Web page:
I figured I would go to sleep. That's when the labor pains started. Within two hours I had Adam awake timing contractions (he was actually sleeping while he was supposed to be doing this).

Finally, after much debate, we decided to go to the hospital. We had heard story after story about women in labor being told to go home because they hadn't progressed enough, so we were wary. We had no reason to be - I was 6 cm dilated and having a baby.

Long story short, the Playstation came back to haunt me. At 12:19 p.m. June 18, Addison Albert Nash was born via C-section. After the surgery, I was put on Demerol, sweet, sweet Demerol.

Because of video cameras, it is now recorded in history of me blabbering, "I don't want the faggy green Corvette." I have no idea why I said this or how the Corvette got into my conscious, but it did. It took me a couple years for me to laugh about this, because I was mortified that Adam was videotaping me and I had no clue. I would wake up, mutter about the Corvette, and pass back out.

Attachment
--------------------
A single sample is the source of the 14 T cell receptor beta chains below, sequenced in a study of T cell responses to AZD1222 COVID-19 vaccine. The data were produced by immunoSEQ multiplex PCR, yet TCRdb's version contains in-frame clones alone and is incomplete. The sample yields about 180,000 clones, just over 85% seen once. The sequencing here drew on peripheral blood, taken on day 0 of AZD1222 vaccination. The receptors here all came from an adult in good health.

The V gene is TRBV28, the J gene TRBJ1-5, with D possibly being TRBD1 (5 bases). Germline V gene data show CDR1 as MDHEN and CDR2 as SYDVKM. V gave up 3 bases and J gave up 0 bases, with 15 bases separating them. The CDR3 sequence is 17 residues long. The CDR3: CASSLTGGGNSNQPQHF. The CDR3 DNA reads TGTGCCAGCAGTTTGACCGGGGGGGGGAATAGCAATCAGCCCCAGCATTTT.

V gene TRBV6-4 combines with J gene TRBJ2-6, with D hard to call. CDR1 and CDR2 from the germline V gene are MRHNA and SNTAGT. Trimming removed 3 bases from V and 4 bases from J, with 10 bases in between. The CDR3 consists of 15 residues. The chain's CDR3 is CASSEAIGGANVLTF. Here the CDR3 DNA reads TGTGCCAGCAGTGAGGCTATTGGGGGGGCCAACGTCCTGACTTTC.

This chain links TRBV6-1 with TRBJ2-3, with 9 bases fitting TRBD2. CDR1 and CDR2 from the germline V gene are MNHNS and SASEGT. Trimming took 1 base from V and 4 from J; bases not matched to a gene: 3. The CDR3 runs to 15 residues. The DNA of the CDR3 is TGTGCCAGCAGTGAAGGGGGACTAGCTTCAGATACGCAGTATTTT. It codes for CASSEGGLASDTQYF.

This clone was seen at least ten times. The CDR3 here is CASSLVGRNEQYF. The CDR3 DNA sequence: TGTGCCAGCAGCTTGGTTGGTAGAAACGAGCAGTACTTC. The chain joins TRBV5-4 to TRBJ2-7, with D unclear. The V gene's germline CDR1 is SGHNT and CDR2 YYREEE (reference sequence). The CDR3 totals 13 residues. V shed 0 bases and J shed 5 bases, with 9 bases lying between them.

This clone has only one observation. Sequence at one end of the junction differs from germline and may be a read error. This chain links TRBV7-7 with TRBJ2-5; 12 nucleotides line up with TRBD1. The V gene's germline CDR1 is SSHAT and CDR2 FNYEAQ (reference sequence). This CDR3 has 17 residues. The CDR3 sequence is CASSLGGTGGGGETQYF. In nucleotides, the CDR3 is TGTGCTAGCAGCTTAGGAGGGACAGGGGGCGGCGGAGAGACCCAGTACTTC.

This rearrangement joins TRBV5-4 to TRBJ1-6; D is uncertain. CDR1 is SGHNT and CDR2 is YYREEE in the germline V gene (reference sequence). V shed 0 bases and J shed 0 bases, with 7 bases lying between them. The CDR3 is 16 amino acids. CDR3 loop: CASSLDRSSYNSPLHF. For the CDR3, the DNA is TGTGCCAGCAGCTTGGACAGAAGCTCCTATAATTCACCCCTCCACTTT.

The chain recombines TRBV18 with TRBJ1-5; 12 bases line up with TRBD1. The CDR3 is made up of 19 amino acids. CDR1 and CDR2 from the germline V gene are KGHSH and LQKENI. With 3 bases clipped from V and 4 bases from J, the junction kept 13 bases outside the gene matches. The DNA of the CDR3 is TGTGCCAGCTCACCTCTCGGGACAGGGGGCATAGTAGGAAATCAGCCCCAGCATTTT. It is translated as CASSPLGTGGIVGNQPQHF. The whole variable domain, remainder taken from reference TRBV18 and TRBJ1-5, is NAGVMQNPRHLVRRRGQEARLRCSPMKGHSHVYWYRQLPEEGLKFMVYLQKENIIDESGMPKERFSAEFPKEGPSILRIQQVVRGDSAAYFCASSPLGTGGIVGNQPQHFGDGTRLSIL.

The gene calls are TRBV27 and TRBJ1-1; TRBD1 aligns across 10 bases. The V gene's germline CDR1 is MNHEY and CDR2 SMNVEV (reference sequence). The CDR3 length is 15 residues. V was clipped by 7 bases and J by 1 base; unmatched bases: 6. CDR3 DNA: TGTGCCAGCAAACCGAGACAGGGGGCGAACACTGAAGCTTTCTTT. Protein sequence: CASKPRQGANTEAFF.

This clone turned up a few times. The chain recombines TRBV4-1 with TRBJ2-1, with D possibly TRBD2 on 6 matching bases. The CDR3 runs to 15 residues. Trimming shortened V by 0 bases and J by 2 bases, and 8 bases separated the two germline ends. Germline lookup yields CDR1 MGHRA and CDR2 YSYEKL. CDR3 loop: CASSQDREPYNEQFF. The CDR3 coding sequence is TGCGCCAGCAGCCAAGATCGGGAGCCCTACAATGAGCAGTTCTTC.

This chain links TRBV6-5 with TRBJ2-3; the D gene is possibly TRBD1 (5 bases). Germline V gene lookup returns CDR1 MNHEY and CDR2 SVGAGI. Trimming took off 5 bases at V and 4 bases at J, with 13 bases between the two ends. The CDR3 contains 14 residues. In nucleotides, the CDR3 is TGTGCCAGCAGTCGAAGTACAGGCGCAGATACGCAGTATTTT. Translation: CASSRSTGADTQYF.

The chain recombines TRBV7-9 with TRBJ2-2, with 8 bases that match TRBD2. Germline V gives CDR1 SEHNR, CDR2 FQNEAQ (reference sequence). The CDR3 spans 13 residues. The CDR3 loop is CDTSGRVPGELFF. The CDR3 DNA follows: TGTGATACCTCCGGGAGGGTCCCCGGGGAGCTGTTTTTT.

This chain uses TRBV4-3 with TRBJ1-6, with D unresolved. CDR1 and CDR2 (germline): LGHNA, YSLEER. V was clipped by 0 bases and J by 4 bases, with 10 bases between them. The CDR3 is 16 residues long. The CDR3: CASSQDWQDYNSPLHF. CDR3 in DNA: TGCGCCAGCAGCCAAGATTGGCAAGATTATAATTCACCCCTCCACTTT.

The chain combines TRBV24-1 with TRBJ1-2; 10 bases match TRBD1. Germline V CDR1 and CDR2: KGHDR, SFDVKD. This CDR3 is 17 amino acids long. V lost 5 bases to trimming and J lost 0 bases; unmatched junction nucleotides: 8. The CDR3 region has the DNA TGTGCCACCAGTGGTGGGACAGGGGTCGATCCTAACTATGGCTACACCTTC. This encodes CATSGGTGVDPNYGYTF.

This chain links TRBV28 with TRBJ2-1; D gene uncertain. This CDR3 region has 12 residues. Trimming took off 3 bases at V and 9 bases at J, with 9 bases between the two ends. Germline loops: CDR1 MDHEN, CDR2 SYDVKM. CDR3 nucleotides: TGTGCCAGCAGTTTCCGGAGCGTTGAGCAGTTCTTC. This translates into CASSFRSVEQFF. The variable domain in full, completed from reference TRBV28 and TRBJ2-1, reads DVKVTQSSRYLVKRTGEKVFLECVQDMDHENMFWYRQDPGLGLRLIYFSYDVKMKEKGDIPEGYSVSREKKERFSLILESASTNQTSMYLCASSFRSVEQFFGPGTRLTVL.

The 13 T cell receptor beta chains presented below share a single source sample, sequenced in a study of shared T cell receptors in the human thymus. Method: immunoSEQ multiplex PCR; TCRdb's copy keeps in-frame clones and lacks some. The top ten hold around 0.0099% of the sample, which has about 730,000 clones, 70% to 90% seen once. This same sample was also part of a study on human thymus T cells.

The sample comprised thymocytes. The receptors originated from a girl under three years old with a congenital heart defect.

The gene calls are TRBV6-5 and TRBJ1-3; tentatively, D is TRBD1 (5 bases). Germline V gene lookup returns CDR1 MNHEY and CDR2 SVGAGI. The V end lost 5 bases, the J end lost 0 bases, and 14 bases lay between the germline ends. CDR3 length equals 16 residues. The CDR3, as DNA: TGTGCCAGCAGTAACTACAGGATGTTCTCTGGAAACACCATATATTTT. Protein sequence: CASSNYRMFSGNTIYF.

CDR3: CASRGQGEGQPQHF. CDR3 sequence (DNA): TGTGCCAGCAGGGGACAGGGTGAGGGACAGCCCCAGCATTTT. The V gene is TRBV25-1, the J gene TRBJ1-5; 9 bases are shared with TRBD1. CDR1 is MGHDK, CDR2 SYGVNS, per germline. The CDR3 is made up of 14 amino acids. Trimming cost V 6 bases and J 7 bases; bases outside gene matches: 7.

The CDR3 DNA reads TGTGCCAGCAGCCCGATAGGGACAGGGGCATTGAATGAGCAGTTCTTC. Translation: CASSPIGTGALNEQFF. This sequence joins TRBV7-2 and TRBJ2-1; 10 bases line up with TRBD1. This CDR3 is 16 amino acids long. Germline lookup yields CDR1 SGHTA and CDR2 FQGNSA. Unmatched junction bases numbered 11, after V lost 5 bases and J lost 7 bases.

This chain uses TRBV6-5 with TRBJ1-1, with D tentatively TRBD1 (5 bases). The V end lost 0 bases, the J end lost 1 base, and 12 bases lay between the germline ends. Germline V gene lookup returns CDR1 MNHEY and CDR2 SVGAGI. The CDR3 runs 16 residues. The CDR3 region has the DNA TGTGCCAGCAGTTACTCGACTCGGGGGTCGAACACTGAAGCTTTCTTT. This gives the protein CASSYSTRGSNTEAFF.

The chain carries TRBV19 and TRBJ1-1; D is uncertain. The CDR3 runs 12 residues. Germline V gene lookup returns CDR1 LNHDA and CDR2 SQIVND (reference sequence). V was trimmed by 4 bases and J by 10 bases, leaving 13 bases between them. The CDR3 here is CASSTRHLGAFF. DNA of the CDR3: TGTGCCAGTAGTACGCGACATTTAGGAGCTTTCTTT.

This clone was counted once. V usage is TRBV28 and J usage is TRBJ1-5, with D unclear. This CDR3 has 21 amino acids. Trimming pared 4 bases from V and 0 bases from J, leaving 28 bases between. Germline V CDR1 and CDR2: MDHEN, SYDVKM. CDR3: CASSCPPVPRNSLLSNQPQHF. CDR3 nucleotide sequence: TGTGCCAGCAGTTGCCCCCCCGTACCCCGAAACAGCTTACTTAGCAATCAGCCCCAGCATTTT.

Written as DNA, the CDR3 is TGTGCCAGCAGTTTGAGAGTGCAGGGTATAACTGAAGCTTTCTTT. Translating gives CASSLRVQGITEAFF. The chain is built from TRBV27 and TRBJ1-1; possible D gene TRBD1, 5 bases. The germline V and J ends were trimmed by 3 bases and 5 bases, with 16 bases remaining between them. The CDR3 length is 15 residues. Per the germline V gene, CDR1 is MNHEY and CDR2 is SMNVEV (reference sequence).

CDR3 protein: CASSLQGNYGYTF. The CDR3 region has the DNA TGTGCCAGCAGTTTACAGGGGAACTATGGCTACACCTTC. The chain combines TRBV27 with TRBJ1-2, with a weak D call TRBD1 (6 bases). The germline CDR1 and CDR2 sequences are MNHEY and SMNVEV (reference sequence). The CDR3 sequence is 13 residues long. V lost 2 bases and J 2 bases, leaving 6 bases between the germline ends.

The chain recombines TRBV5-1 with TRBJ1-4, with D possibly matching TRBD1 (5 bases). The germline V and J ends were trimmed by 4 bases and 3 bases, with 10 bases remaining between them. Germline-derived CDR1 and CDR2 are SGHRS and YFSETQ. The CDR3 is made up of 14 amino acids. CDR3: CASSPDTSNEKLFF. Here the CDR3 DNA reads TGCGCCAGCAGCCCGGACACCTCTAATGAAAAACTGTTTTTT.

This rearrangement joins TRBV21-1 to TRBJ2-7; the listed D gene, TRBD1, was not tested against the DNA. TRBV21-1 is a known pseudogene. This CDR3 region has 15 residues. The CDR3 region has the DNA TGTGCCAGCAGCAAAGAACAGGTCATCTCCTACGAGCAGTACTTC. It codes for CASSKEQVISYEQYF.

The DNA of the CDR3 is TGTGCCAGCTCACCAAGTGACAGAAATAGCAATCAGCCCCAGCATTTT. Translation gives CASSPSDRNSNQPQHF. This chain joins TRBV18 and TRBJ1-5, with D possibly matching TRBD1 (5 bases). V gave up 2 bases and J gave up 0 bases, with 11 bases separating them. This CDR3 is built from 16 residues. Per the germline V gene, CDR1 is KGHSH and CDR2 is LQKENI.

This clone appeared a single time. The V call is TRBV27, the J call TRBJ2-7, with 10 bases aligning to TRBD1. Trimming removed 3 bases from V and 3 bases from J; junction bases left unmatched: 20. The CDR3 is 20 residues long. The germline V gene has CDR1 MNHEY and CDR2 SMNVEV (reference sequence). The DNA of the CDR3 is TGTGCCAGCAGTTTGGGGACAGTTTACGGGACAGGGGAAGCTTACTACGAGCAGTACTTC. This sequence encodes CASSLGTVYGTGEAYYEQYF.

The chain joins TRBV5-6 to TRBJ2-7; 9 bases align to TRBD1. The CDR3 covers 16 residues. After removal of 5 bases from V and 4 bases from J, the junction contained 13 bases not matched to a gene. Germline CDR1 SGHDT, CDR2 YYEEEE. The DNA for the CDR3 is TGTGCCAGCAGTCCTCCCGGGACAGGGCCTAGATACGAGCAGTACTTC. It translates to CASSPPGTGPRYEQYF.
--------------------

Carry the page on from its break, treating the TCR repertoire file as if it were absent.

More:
Happy Birthday Eve, Addison Albert. I love you.

Saturday, June 14, 2008

Farewell, Tim

I don't know why I become attached to people on TV. Maybe I'm lacking that part of the brain that tells normal people that no, dummy, you really don't know these people.

But I feel like I do. And I was especially saddened when I heard that Tim Russert died. What the hell, he wasn't that old. Just goes to show that even the best of us can go in the blink of an eye. And a great reminder to seize life every day, and let your loved ones know how much they are loved, because you might not get the chance again.
I hate being morbid and sad, it's depressing, so on a lighter note, I will say that the movie Don't Mess With The Zohan starring Adam Sandler is a good time. Anytime Adam Sandler can have a fro and cutoff jeans and still look sexy dancing is a good time for me.